I try to pick out the worst regular player in the NHL in any season. In early January I picked Brett Lebda of the Toronto Maple Leafs for this dishonor. He is hardly having a good season, but he no longer is the worst regular. He has improved his +/- to -14 and has four points while mostly playing defence. He has been surpassed by Cam Janssen of the St Louis Blues. Janssen has been the St Louis goon. He plays less than five minutes per game, but has dressed for 48 games. He plays against very weak opposition while doing this but has nevertheless managed to put up a -9 +/- rating, which is the third worst on his team, but looks really bad on a per minute basis. Among players with more than 40 games played, he has the third worst rate adjusted +/- rating. He plays against far weaker competition than the two players (Daniel Carcillo and Krys Barch) who rank below him.
If I asked you who has been the top scorer in March so far, would you guess it was Ryan Getzlaf? Getzlaf has 19 points in 12 games so far this month. Getzlaf has 68 points in 60 games so far this season. On a points per game basis, this 1.13 point per game scoring rate ties Getzlaf with teammate Corey Perry for sixth in the league. Ahead of him are Sidney Crosby, Martin St Louis, Steve Stamkos and the Sedin brothers. This will be the fourth season that Getzlaf scores at more than point per game rate. Because he missed time this season, he has flown under the radar a bit this season. I think Getzlaf could be a value pick in a pool next year. You will be able to pick him after the other players with the same points per game are already gone.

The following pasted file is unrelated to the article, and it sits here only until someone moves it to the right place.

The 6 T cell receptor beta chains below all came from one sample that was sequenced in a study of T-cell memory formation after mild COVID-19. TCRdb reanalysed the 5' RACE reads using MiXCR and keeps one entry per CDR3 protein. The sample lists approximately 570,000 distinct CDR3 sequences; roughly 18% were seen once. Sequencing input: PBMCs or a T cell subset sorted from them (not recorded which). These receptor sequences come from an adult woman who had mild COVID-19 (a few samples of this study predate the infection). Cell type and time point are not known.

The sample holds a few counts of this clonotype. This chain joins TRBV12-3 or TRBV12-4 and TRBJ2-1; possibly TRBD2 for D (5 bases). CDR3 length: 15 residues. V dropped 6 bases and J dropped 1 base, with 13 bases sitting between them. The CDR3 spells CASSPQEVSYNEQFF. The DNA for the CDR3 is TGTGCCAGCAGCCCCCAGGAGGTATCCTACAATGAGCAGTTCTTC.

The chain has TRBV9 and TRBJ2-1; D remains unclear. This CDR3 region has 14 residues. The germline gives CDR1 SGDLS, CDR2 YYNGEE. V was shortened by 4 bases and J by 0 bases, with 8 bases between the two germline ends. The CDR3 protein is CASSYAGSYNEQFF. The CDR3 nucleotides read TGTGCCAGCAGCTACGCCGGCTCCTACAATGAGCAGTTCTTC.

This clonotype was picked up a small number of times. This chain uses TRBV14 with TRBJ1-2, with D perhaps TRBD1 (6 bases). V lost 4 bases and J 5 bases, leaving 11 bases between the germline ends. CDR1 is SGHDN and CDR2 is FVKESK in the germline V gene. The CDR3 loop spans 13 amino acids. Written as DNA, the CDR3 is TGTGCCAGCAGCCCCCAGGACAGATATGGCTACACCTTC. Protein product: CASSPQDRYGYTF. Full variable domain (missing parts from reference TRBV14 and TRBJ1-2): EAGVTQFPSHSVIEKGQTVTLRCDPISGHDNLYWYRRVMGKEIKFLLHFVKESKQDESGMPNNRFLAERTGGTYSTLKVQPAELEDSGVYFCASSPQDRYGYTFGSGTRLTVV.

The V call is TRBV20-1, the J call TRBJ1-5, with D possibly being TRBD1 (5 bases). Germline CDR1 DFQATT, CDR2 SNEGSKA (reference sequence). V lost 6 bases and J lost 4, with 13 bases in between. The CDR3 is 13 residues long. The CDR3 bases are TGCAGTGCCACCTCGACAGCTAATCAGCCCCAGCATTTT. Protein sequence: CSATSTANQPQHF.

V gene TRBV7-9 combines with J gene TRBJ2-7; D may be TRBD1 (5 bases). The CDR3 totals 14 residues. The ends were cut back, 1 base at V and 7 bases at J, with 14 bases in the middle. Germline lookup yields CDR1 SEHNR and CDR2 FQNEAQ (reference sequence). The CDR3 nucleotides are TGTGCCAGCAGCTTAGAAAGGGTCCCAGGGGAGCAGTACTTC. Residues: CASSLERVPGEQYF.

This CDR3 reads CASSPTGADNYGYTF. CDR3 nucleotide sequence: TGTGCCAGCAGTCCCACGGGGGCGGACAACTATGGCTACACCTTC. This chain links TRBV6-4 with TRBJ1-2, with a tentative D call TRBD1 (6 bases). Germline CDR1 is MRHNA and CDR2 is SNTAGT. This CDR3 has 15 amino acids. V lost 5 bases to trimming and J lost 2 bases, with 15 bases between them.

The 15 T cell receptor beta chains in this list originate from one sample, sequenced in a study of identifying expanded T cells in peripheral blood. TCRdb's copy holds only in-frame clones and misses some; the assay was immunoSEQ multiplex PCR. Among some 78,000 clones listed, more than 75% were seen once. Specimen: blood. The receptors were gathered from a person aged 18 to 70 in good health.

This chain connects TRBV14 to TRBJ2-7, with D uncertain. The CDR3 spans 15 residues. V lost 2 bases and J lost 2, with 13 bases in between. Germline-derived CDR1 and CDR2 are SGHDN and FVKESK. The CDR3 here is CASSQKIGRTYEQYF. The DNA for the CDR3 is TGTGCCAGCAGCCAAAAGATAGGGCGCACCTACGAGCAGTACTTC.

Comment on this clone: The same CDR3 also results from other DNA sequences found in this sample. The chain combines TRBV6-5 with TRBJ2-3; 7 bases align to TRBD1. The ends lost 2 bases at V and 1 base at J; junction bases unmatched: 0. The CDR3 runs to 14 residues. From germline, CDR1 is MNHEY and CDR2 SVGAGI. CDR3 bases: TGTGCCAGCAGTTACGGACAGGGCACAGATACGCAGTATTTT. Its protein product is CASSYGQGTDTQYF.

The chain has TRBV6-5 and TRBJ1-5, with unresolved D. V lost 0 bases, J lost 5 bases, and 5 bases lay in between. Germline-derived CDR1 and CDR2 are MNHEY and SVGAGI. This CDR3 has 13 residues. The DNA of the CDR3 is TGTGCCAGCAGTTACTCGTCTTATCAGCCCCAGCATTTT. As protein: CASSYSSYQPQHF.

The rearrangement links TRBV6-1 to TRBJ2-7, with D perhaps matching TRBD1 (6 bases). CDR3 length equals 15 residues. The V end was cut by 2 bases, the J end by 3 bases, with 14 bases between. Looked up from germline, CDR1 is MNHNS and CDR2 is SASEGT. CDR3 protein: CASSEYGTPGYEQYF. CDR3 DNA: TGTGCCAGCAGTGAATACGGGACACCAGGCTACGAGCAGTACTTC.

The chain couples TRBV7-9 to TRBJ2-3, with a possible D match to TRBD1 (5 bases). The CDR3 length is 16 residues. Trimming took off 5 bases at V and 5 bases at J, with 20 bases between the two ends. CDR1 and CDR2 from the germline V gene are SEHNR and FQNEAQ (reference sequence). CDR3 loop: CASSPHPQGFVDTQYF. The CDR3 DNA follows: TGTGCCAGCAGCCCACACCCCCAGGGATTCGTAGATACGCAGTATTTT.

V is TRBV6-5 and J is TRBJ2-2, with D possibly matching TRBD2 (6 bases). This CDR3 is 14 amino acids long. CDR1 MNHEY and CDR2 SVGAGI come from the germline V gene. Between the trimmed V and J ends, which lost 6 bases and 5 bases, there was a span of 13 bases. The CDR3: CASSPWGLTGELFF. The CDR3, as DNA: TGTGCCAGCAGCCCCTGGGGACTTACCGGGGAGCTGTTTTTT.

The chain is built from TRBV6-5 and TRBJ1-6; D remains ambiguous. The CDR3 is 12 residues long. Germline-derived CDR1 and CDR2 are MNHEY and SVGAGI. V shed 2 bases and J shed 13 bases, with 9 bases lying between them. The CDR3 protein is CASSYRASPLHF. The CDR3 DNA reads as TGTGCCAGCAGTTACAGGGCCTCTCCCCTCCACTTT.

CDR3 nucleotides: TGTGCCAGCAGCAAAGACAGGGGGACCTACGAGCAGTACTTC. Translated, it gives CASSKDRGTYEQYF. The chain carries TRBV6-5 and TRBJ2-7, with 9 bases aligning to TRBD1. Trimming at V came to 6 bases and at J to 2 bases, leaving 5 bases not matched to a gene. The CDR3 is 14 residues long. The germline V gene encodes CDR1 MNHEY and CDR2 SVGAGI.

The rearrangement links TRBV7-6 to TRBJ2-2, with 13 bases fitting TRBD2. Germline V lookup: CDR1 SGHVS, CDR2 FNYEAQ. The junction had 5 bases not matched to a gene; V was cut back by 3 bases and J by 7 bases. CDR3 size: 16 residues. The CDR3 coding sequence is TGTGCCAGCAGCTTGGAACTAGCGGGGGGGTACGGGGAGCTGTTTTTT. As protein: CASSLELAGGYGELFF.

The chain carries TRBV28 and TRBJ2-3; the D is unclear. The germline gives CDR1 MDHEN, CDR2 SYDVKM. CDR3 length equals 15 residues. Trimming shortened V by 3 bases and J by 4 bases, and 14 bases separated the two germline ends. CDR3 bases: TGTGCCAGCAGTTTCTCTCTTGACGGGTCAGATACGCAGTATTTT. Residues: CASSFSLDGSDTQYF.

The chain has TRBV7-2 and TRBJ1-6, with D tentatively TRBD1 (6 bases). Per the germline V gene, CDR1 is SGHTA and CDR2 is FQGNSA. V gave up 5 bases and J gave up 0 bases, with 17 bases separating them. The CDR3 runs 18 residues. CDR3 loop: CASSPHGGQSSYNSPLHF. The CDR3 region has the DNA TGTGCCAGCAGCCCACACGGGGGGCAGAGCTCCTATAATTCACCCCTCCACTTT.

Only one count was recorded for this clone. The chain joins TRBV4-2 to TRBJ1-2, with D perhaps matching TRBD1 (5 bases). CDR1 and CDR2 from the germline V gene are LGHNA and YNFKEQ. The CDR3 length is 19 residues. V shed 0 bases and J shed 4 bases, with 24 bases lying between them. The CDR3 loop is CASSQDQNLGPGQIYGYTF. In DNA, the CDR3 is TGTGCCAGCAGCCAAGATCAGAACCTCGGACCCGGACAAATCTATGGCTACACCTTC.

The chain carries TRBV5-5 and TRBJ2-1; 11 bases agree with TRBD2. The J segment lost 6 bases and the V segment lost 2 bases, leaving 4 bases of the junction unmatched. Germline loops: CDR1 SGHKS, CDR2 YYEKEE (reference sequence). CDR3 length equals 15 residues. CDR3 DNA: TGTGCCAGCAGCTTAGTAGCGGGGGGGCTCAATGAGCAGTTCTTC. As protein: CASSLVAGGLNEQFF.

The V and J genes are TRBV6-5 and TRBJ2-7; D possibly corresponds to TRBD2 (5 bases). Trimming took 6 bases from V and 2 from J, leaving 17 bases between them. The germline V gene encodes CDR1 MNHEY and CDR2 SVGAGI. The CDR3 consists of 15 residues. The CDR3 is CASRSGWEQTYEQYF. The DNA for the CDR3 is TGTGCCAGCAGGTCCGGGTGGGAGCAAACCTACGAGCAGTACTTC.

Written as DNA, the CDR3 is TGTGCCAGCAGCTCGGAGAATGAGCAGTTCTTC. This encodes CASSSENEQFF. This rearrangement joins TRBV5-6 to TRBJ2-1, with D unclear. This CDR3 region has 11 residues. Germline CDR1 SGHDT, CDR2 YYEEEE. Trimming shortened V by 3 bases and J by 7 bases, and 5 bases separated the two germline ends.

I think Dominik Hasek is the best goaltender in hockey history. He had the highest peak value with his back to back Hart Trophies. The debate is about the length of his peak. Patrick Roy and Martin Brodeur have more wins and more shutouts. Hasek has had a very long hockey peak. He was a top goalie in the Czech league before coming to the NHL and is still an all star in the KHL. Hasek’s days as the best goalie in the NHL ended around the time of the lockout. Who will go down as the best goalie in the post-Hasek era?
I will be appearing on Edmonton radio tomorrow (Saturday the 26th). I will be on the Team 1260 at 12 noon mountain time to discuss Oilers past, present and future with special attention paid to advanced stats. I’d like to talk to you about the AHL goals scoring race (and what Colin McDonald’s huge increase in goals means for his career), and about the Oilers in general on their show Nation Radio. If you are outside the Edmonton listening area there is a listen live link on their internet page.
I am somewhat of an outsider to the Edmonton Oilers (despite having been an Edmonton resident at one point in my life). So it should be interesting. I will try to post an audio file when one exists.
Updated to add the audio file
You can download the file here if the file won’t upload or you can’t use the media player
Like the NHL regular season, the AHL regular season is nearly over. Teams have seven to thirteen games left in the AHL season. It is quite likely that Corey Locke of the Binghamton Senators (Ottawa farm affiliate) will win the scoring title. With ten games left in this season, Locke has 80 points so far this season. He projects to 93 points. Second in the scoring race is Alexandre Giroux of the Oklahoma City Barons (Edmonton affiliate), who is currently in the NHL and Darren Haydar of the Chicago Wolves (Atlanta affiliate). They are tied with 67 points. They are far enough behind Locke that it is quite likely Locke wins the scoring title.
Locke projects to be the lowest scoring AHL top scorer since 2003/04. In part this is because of callups of top scorers this season and part because scoring is slowly dropping in the AHL since the lockout rule changes were instituted.
About The Puck Stops Here
Who am I? A diehard hockey fan.
Why am I blogging? I want to.
Why are you reading it? ???